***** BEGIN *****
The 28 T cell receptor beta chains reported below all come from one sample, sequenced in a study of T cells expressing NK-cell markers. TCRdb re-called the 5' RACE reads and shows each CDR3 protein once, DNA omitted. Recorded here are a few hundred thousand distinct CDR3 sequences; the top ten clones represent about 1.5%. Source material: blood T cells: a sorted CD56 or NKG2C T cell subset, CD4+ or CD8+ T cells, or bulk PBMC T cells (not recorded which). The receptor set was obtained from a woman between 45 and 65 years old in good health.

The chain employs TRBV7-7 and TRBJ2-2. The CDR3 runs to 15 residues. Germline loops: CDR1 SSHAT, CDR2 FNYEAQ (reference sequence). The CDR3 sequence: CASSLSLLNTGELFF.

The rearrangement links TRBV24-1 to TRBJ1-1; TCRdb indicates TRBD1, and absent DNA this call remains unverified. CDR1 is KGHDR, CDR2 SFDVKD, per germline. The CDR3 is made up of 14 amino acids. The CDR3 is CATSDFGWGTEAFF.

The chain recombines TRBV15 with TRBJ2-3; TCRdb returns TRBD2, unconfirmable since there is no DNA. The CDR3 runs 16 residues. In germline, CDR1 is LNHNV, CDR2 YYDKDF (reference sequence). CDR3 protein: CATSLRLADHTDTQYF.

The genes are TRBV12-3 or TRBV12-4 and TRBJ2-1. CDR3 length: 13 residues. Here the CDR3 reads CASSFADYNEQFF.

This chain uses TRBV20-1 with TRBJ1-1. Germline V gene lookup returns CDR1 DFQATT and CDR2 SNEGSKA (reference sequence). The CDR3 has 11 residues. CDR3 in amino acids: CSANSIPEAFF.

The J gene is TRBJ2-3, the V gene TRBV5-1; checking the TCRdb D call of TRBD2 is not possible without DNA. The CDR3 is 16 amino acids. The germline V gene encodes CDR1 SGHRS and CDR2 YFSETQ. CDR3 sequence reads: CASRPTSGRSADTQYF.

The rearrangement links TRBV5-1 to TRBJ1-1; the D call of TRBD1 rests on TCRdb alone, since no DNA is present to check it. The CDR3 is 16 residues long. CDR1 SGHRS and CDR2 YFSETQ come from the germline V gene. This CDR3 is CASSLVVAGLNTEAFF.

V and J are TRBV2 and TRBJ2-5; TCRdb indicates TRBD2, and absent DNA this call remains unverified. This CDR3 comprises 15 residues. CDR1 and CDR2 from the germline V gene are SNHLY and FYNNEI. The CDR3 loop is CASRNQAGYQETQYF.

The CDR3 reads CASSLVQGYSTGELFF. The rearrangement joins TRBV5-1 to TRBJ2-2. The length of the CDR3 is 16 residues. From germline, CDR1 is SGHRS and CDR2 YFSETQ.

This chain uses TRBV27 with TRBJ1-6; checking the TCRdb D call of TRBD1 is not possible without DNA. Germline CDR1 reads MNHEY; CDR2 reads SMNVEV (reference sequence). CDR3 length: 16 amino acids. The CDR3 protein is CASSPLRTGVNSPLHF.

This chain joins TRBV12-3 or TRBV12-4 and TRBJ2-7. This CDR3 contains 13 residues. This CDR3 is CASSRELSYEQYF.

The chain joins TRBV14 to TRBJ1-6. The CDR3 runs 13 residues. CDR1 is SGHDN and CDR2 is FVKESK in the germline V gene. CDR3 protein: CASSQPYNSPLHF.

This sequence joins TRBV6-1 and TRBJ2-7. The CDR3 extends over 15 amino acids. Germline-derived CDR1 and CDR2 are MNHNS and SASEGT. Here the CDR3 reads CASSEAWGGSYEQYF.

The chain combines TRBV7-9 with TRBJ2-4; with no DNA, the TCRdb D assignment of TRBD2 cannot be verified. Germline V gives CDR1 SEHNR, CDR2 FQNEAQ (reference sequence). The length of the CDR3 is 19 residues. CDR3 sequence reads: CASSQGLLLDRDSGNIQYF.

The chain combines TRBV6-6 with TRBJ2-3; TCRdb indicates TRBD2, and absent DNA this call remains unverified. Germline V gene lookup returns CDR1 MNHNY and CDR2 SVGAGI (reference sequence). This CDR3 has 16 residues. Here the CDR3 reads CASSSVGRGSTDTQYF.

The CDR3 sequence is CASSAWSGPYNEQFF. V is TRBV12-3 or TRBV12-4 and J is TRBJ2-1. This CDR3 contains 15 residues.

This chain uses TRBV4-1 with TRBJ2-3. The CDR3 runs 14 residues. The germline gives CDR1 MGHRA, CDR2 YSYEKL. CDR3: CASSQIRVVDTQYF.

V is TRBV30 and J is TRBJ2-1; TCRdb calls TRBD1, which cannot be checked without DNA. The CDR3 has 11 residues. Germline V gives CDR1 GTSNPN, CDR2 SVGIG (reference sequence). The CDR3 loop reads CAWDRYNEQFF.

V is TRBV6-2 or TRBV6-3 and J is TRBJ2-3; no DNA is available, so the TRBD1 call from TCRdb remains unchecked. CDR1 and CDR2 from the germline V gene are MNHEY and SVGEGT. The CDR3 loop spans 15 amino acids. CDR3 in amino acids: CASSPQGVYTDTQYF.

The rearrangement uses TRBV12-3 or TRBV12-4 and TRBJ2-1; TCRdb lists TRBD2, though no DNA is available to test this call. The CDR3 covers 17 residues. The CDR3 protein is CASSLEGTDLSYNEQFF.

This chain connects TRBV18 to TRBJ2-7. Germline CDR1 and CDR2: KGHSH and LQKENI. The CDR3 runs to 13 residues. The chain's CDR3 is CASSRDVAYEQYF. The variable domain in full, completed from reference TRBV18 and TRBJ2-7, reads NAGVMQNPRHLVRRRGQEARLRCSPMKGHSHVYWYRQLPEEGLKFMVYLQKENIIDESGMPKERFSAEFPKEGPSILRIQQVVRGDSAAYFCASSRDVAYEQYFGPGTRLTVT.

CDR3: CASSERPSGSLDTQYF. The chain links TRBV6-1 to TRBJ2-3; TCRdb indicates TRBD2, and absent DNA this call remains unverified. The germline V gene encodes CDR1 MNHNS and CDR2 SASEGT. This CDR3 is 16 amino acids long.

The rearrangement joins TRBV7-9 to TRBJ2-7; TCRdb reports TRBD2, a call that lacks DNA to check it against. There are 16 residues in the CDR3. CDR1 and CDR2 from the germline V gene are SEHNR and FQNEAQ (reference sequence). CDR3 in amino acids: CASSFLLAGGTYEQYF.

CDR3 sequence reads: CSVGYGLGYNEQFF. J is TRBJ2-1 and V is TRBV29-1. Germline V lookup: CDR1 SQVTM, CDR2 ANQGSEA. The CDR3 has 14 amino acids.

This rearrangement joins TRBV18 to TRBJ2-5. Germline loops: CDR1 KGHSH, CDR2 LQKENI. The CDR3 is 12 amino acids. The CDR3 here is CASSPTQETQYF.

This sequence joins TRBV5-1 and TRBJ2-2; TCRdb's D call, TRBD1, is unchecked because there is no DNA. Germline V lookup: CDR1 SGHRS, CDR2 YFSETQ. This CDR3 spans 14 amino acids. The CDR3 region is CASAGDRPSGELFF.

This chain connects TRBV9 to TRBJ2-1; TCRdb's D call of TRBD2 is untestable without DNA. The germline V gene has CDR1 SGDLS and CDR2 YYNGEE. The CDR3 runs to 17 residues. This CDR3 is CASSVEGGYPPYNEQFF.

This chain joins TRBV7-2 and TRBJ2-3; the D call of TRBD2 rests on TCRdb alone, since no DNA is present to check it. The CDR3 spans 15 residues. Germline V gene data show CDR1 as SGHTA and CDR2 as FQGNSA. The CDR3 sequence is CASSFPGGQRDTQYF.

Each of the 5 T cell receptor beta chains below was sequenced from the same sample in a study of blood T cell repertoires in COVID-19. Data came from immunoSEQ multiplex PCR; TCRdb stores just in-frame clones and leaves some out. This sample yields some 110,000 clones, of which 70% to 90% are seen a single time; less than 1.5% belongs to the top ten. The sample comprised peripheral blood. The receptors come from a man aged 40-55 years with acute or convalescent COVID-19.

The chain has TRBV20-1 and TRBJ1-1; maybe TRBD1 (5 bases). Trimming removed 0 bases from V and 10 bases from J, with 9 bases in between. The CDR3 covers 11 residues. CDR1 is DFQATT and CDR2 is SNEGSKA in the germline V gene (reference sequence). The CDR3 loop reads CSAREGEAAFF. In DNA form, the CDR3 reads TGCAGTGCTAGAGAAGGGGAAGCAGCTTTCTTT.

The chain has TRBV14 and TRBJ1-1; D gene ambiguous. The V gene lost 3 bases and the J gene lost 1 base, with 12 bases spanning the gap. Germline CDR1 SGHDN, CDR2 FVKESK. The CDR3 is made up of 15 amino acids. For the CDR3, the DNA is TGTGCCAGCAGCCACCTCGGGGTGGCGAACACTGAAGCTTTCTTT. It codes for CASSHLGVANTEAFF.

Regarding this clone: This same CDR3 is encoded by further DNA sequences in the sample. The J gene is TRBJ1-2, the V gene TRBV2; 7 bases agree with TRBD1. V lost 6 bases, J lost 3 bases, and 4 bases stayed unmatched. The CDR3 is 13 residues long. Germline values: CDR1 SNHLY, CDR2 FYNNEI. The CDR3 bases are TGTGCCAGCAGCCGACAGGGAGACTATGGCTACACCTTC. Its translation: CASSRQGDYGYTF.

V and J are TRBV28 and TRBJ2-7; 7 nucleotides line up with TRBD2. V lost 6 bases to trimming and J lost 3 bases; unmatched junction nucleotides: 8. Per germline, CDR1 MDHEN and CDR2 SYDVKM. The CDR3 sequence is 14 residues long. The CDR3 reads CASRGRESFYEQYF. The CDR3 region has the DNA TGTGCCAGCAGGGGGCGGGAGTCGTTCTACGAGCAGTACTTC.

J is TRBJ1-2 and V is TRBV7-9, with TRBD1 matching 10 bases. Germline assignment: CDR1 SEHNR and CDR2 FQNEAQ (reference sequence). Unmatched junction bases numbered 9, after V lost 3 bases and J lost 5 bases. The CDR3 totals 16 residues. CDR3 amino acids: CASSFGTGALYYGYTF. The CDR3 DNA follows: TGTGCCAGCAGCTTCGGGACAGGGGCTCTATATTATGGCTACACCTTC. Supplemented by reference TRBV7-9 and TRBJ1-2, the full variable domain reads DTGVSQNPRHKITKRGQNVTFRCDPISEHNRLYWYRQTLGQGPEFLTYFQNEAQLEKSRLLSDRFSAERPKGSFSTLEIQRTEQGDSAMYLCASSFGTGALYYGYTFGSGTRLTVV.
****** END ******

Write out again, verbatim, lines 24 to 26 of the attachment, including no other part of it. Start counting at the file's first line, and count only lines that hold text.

The rearrangement joins TRBV7-9 to TRBJ2-7; TCRdb reports TRBD2, a call that lacks DNA to check it against. There are 16 residues in the CDR3. CDR1 and CDR2 from the germline V gene are SEHNR and FQNEAQ (reference sequence). CDR3 in amino acids: CASSFLLAGGTYEQYF.

CDR3 sequence reads: CSVGYGLGYNEQFF. J is TRBJ2-1 and V is TRBV29-1. Germline V lookup: CDR1 SQVTM, CDR2 ANQGSEA. The CDR3 has 14 amino acids.

This rearrangement joins TRBV18 to TRBJ2-5. Germline loops: CDR1 KGHSH, CDR2 LQKENI. The CDR3 is 12 amino acids. The CDR3 here is CASSPTQETQYF.